Now take a deep breath

Christina Harper tests blood alcohol level
Student Christina Harper tests her blood alcohol while at Oak Tree Northwest Bar & Grill while bar manager Dave Wilton looks on. Photo by James Young/The Siskiyou

Breathalyzer machine helps you “check before you wreck”

Insert a dollar and blow.

That’s how simple and convenient it is to test your blood alcohol content with a new type of vending machine appearing in local bars and taverns in Ashland.

Southern Oregon University alumni Geoff McPherson supplied his breathalyzer vending machines to the Oak Tree Northwest Bar & Grill and O’Ryan’s Pub two months ago.

“They were a really hard sell. I was amazed,” McPherson said. “It’s so painfully obvious that they should be everywhere.”

The alumni said the machines are meant to help people make an educated decision about how they feel after they have had a drink.

“People can make an informed decision and say ‘Wow, I didn’t think I was that drunk,’” he said. “For the price of a beer, they can check before they wreck.”

McPherson, who used to be a bartender 30 years ago, decided to invest in the machines after seeing the affects a DUII can have on a person.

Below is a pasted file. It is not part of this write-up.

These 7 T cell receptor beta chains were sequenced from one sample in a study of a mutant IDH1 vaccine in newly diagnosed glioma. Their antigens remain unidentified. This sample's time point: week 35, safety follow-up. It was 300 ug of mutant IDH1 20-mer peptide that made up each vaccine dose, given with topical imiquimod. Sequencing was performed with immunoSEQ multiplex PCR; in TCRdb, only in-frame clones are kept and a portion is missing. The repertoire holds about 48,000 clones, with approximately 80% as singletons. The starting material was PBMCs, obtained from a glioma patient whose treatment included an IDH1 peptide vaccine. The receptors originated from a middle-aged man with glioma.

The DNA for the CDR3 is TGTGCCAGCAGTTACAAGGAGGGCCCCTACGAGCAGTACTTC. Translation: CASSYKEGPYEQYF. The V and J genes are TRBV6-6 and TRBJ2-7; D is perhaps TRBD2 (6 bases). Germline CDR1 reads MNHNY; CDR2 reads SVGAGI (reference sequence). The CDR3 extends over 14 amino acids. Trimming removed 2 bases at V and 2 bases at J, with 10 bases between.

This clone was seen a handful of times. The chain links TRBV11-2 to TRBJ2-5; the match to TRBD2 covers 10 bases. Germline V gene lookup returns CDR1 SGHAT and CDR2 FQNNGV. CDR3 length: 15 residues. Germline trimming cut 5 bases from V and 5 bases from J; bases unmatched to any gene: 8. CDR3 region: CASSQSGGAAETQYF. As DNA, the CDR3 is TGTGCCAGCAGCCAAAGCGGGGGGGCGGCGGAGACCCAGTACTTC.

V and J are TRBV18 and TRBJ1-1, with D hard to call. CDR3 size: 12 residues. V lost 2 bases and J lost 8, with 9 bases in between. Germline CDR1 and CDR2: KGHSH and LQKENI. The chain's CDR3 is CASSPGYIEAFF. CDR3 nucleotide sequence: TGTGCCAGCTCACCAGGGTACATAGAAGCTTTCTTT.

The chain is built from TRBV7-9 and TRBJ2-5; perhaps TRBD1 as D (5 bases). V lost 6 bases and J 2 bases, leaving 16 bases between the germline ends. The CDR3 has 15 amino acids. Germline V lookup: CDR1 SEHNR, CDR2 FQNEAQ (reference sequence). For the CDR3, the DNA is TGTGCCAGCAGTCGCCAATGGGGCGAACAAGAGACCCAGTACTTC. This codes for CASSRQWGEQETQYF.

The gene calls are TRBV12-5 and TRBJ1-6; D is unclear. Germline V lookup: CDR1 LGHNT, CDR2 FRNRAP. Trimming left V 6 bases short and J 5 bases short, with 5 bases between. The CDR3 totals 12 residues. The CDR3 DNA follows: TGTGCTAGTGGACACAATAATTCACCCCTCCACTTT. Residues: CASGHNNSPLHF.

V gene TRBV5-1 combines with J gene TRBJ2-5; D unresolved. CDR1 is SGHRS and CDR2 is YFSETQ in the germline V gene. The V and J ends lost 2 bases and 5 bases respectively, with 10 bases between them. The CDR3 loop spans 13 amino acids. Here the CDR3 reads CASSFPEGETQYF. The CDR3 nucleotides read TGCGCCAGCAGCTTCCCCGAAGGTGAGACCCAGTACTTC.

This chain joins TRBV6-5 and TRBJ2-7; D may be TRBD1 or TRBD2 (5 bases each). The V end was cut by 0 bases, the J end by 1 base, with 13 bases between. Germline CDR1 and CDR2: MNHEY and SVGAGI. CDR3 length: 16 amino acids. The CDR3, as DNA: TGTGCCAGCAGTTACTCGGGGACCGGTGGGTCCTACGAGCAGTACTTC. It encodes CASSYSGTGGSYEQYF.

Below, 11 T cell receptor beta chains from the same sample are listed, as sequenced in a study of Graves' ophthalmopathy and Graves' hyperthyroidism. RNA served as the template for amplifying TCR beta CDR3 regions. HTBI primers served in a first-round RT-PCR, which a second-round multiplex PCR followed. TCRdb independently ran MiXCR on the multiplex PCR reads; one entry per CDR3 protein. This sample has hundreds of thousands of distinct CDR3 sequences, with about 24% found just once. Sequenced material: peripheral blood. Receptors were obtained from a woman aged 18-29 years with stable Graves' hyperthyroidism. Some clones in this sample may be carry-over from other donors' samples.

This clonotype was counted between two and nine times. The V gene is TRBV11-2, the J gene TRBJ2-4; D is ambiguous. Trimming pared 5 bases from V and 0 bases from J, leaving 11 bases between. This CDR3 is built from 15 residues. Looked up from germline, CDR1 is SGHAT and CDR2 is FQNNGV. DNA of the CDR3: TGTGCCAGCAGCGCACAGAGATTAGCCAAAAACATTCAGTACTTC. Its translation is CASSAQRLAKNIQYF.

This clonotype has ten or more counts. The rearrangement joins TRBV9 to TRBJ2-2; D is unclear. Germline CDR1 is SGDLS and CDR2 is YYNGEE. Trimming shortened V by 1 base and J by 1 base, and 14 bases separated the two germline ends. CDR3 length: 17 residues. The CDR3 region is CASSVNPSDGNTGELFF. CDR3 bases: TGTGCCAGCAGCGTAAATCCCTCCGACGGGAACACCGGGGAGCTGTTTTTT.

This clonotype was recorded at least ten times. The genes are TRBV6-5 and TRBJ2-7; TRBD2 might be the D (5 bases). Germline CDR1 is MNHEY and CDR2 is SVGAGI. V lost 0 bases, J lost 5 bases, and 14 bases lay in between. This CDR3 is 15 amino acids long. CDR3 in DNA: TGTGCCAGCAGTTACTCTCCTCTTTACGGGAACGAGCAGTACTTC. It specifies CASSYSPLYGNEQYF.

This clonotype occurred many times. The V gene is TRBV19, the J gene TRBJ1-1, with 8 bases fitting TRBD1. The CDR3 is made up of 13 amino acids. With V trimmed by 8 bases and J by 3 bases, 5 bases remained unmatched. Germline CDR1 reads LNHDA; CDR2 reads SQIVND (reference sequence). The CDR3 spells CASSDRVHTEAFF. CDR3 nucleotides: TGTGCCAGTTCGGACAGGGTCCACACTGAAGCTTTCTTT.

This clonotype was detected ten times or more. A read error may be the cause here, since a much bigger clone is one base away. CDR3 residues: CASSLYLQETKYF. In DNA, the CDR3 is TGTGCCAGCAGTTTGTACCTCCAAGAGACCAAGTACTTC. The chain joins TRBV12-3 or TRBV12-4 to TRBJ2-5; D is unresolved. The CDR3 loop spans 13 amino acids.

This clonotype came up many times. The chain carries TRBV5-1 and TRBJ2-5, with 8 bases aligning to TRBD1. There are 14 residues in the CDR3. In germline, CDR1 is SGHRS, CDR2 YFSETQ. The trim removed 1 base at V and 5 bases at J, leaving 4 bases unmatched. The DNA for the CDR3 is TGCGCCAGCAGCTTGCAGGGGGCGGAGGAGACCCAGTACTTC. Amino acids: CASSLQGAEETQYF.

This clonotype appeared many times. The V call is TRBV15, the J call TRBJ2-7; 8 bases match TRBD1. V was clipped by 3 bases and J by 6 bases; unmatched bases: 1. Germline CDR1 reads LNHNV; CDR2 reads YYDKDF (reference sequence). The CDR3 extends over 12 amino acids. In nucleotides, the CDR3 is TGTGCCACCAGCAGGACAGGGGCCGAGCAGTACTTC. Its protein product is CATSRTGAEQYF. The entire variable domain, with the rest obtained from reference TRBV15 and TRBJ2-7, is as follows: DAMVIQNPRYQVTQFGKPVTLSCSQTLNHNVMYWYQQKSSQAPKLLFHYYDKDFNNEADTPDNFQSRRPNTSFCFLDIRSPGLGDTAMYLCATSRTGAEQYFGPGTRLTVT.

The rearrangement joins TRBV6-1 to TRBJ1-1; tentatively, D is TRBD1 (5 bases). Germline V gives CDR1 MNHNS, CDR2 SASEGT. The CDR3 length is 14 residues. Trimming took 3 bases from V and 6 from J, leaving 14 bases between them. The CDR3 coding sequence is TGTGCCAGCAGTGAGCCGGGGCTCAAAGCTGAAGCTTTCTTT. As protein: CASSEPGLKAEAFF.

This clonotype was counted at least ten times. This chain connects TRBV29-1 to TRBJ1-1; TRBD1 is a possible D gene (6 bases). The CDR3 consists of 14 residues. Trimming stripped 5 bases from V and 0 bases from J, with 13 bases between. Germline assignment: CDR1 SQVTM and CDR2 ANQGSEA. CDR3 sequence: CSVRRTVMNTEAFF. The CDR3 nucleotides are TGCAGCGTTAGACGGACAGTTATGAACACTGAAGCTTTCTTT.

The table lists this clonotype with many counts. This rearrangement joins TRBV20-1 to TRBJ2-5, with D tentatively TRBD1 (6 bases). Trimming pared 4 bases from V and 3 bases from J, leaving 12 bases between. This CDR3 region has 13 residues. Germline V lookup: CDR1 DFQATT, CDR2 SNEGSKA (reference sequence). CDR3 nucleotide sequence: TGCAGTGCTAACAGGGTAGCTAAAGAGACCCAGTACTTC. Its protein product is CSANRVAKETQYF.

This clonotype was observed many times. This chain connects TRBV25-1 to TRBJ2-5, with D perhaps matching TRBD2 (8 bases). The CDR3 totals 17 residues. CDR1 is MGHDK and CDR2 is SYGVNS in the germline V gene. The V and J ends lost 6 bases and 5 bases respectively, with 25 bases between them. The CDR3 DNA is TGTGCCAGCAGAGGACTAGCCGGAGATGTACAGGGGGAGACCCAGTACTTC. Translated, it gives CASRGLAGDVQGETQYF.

“A good tavern owner won’t want people to get one,” he said. “We’re not in the business of seeing people get in trouble.”

McPherson has yet to turn a profit on his investment, but he said customers are responsive to the idea.

“There’s a certain type of person that won’t use the machine,” he said. “But others will take the opportunity to see and maybe order a glass of water for the next round and let their body metabolize the alcohol.”

Student Kaley Watson is doubtful of the machine’s effectiveness.

“Irresponsible people might use it and still continue to make irresponsible decisions,” she said. “It’s good in theory, but it’s not practical.”

Leisha Price, 22, was more open to the concept behind the vending machines.

“If I was uncertain about whether I was sober enough to drive, then I most likely would not even try the vending machines because my doubt would be enough of an indicator,” Price said. “But if people feel like that would stop them from drinking and driving and they are accurate, then people should use them.”

The overall purpose of the machine is to help people make informed decisions when they drink and before they get behind the wheel of a car, McPherson said.

When in doubt, the best option is to have a designated driver available and “check before you wreck.”

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